At Kyotographie, photographers are looking onwards and upwards

At Kyotographie, photographers are looking onwards and upwards
riceball mountain, 2016, by Izumi Miyazaki.
(Image credit: © The artist)

It’s often a bit of a challenge to elevate an exhibition of photography beyond pictures on a white wall. But Kyotographie (14 April –13 May), Japan’s largest international photography festival, has managed to combine the lure and charm of the country’s old capital with clever curation in unique locations throughout the city, making the whole experience a small expedition in discovery.

This year marks the sixth edition of the festival, which appears to grow organically each year with as many as 15 separate exhibitions in tranquil temples and industrial settings this year. We particularly like the Yukio Nakagawa exhibition of the fate of flowers set within the picturesque Ryosokuin temple. In a spacious room fitted with pitch black tatami mats, Nakagawa’s photographs of his avant-garde sensual flower (and vegetable) arrangements are juxtaposed with the traditional Japanese interior and the backdrop of the temple’s exquisite garden.

The exhibitions at the retro wholesale market area of Tambaguchi shows thought-provoking work by South African photographer Gideon Mendel from his Drowning World series on climate change, and black and white portraits by Spanish artist Alberto García-Alix, both presented in a former ice factory. It’s a brilliant choice of venue – not a typical destination along touristic routes through the city – and adds a sense of urgency to the exhibited photographs.

At Kyotographie, photographers are looking onwards and upwards

El Cristo de Utrera, 1988, by Alberto García-Alix.

(Image credit: © The artist)

BMW, Kyotographie’s main sponsor, has also gone all-in with an overdose of Jean-Paul Goude at the ‘So Far So Goude’ exhibition at the Museum of Kyoto Annex. The first floor shows a selection of Goude’s iconic imagery focusing on the three of his most fretted muses and a couple of Chanel explorations, while the second floor is turned into a Goude cinema, showing an hour long plethora of the French graphic designer and photographer’s past projects.

The darling of Kyotographie though is young Izumi Miyazaki. This is the 24-year-old’s biggest show to date and her humorous Photoshopped self-portraits not only take over an entire building in Kyoto’s Gion district, but also appear on a wrapped BMW i3 that is one of two cars running as a shuttle between the venues on weekends and public holidays throughout the festival.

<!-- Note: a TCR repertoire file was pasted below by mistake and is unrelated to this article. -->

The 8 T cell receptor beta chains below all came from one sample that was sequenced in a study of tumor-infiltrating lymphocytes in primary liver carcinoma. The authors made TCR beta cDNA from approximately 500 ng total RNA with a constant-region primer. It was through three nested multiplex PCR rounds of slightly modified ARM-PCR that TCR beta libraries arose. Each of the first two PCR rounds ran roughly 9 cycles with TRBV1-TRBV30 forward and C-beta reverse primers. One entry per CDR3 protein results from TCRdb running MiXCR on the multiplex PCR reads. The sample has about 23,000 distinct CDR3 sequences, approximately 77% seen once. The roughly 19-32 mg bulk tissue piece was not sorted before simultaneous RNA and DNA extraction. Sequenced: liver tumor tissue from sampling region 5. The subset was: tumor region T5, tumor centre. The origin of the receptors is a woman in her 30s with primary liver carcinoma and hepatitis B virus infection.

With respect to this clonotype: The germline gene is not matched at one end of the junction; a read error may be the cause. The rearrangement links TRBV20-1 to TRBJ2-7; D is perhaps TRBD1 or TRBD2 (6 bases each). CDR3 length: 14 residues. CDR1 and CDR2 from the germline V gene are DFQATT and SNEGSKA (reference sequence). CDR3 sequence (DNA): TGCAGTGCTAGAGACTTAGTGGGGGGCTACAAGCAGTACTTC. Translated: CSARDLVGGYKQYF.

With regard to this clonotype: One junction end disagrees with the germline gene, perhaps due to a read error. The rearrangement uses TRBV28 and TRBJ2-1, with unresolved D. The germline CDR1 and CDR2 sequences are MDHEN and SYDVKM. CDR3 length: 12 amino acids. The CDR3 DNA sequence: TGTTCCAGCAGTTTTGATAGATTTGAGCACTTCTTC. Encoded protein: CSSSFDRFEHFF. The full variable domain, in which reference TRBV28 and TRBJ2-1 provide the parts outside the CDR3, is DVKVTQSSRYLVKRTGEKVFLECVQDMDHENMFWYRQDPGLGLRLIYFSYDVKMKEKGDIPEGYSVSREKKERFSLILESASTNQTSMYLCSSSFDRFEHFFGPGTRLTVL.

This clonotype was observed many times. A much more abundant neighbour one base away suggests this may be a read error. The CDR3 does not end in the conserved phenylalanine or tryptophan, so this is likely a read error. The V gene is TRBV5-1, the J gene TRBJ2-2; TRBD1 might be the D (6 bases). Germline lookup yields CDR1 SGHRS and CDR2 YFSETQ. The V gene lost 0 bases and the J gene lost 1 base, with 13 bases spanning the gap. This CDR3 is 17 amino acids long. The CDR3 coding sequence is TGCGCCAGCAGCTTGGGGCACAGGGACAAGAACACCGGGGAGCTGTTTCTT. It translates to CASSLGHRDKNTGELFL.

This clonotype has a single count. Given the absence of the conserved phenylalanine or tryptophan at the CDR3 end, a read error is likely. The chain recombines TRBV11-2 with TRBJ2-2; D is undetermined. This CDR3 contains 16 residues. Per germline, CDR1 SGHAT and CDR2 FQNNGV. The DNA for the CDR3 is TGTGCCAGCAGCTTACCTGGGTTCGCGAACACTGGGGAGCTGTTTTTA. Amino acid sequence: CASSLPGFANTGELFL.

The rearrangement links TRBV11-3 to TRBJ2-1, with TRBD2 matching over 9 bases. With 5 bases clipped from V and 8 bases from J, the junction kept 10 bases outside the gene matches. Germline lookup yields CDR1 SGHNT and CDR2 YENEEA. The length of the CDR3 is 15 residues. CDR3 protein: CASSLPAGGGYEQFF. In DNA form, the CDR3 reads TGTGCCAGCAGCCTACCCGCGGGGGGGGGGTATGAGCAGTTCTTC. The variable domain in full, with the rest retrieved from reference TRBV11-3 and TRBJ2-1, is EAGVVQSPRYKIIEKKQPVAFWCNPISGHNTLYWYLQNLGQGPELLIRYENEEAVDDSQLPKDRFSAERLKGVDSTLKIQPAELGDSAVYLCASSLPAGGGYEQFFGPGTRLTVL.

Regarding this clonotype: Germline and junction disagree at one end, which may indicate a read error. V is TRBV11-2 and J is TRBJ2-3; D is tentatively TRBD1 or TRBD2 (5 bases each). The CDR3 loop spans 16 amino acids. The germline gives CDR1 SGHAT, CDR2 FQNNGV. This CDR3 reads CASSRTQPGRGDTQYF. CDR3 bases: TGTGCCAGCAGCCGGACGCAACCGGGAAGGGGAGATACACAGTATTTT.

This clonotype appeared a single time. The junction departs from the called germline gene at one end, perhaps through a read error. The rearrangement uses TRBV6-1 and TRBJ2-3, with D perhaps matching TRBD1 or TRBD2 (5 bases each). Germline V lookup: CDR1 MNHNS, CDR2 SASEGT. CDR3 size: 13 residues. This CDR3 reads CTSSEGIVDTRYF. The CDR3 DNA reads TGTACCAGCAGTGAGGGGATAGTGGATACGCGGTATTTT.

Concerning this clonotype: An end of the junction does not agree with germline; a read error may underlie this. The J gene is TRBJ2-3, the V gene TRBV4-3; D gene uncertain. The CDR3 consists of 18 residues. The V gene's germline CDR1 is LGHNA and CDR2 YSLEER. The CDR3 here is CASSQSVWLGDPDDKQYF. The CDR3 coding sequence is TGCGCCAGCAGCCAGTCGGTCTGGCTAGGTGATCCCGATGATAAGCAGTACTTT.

During the festival, there is a host of satellite events and exhibitions (notably the KG+ showcasing the work of emerging photographers) and combined with the charms of the city, Kyotographie should be on your itinerary if you are in Japan sometime during the next month.

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At Kyotographie, photographers are looking onwards and upwards

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At Kyotographie, photographers are looking onwards and upwards

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At Kyotographie, photographers are looking onwards and upwards

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At Kyotographie, photographers are looking onwards and upwards

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At Kyotographie, photographers are looking onwards and upwards

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At Kyotographie, photographers are looking onwards and upwards

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At Kyotographie, photographers are looking onwards and upwards

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At Kyotographie, photographers are looking onwards and upwards

Musubi, by Serey Siv. 

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At Kyotographie, photographers are looking onwards and upwards

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At Kyotographie, photographers are looking onwards and upwards

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INFORMATION

Kyotographie International Photography Festival 2018 runs from 14 April until 13 May. For more information, visit the website (opens in new tab)